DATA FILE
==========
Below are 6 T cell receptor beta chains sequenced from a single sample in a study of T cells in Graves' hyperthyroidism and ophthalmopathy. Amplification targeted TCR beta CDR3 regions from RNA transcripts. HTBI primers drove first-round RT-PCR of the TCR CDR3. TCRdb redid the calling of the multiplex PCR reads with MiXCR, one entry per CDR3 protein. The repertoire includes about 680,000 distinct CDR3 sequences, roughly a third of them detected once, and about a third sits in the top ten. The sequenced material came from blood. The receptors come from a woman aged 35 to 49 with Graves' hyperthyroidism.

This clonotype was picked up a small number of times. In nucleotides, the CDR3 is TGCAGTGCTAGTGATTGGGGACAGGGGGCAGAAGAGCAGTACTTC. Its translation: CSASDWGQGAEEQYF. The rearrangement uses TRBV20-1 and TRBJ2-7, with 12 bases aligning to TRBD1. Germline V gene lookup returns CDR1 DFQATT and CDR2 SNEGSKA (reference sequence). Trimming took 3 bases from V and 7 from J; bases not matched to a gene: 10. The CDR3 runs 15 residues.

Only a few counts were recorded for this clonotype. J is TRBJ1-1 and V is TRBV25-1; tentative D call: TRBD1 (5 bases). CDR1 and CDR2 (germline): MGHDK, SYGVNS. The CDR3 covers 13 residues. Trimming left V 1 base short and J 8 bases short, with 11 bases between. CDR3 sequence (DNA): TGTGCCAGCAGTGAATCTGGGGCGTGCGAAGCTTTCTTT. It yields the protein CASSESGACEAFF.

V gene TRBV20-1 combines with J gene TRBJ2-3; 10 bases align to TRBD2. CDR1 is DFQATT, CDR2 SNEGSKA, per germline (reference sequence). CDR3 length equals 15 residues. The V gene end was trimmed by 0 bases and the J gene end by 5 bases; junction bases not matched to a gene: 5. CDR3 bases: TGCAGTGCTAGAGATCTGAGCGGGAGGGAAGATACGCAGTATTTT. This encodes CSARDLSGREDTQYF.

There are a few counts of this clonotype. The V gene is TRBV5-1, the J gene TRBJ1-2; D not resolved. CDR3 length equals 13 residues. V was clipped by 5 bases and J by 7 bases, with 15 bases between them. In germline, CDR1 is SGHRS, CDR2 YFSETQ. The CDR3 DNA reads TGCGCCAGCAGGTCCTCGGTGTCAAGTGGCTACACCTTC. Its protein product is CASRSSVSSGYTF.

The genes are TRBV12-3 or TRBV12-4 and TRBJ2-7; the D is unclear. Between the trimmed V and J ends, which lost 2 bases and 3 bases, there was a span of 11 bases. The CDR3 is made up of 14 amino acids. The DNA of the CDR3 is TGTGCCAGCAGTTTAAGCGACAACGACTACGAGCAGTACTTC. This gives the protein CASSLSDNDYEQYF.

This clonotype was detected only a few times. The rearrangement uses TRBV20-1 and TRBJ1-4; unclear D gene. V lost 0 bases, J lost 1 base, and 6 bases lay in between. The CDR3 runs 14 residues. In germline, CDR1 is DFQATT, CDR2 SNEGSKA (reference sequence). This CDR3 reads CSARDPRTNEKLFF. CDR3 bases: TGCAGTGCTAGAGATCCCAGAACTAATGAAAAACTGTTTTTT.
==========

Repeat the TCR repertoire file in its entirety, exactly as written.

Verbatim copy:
Below are 6 T cell receptor beta chains sequenced from a single sample in a study of T cells in Graves' hyperthyroidism and ophthalmopathy. Amplification targeted TCR beta CDR3 regions from RNA transcripts. HTBI primers drove first-round RT-PCR of the TCR CDR3. TCRdb redid the calling of the multiplex PCR reads with MiXCR, one entry per CDR3 protein. The repertoire includes about 680,000 distinct CDR3 sequences, roughly a third of them detected once, and about a third sits in the top ten. The sequenced material came from blood. The receptors come from a woman aged 35 to 49 with Graves' hyperthyroidism.

This clonotype was picked up a small number of times. In nucleotides, the CDR3 is TGCAGTGCTAGTGATTGGGGACAGGGGGCAGAAGAGCAGTACTTC. Its translation: CSASDWGQGAEEQYF. The rearrangement uses TRBV20-1 and TRBJ2-7, with 12 bases aligning to TRBD1. Germline V gene lookup returns CDR1 DFQATT and CDR2 SNEGSKA (reference sequence). Trimming took 3 bases from V and 7 from J; bases not matched to a gene: 10. The CDR3 runs 15 residues.

Only a few counts were recorded for this clonotype. J is TRBJ1-1 and V is TRBV25-1; tentative D call: TRBD1 (5 bases). CDR1 and CDR2 (germline): MGHDK, SYGVNS. The CDR3 covers 13 residues. Trimming left V 1 base short and J 8 bases short, with 11 bases between. CDR3 sequence (DNA): TGTGCCAGCAGTGAATCTGGGGCGTGCGAAGCTTTCTTT. It yields the protein CASSESGACEAFF.

V gene TRBV20-1 combines with J gene TRBJ2-3; 10 bases align to TRBD2. CDR1 is DFQATT, CDR2 SNEGSKA, per germline (reference sequence). CDR3 length equals 15 residues. The V gene end was trimmed by 0 bases and the J gene end by 5 bases; junction bases not matched to a gene: 5. CDR3 bases: TGCAGTGCTAGAGATCTGAGCGGGAGGGAAGATACGCAGTATTTT. This encodes CSARDLSGREDTQYF.

There are a few counts of this clonotype. The V gene is TRBV5-1, the J gene TRBJ1-2; D not resolved. CDR3 length equals 13 residues. V was clipped by 5 bases and J by 7 bases, with 15 bases between them. In germline, CDR1 is SGHRS, CDR2 YFSETQ. The CDR3 DNA reads TGCGCCAGCAGGTCCTCGGTGTCAAGTGGCTACACCTTC. Its protein product is CASRSSVSSGYTF.

The genes are TRBV12-3 or TRBV12-4 and TRBJ2-7; the D is unclear. Between the trimmed V and J ends, which lost 2 bases and 3 bases, there was a span of 11 bases. The CDR3 is made up of 14 amino acids. The DNA of the CDR3 is TGTGCCAGCAGTTTAAGCGACAACGACTACGAGCAGTACTTC. This gives the protein CASSLSDNDYEQYF.

This clonotype was detected only a few times. The rearrangement uses TRBV20-1 and TRBJ1-4; unclear D gene. V lost 0 bases, J lost 1 base, and 6 bases lay in between. The CDR3 runs 14 residues. In germline, CDR1 is DFQATT, CDR2 SNEGSKA (reference sequence). This CDR3 reads CSARDPRTNEKLFF. CDR3 bases: TGCAGTGCTAGAGATCCCAGAACTAATGAAAAACTGTTTTTT.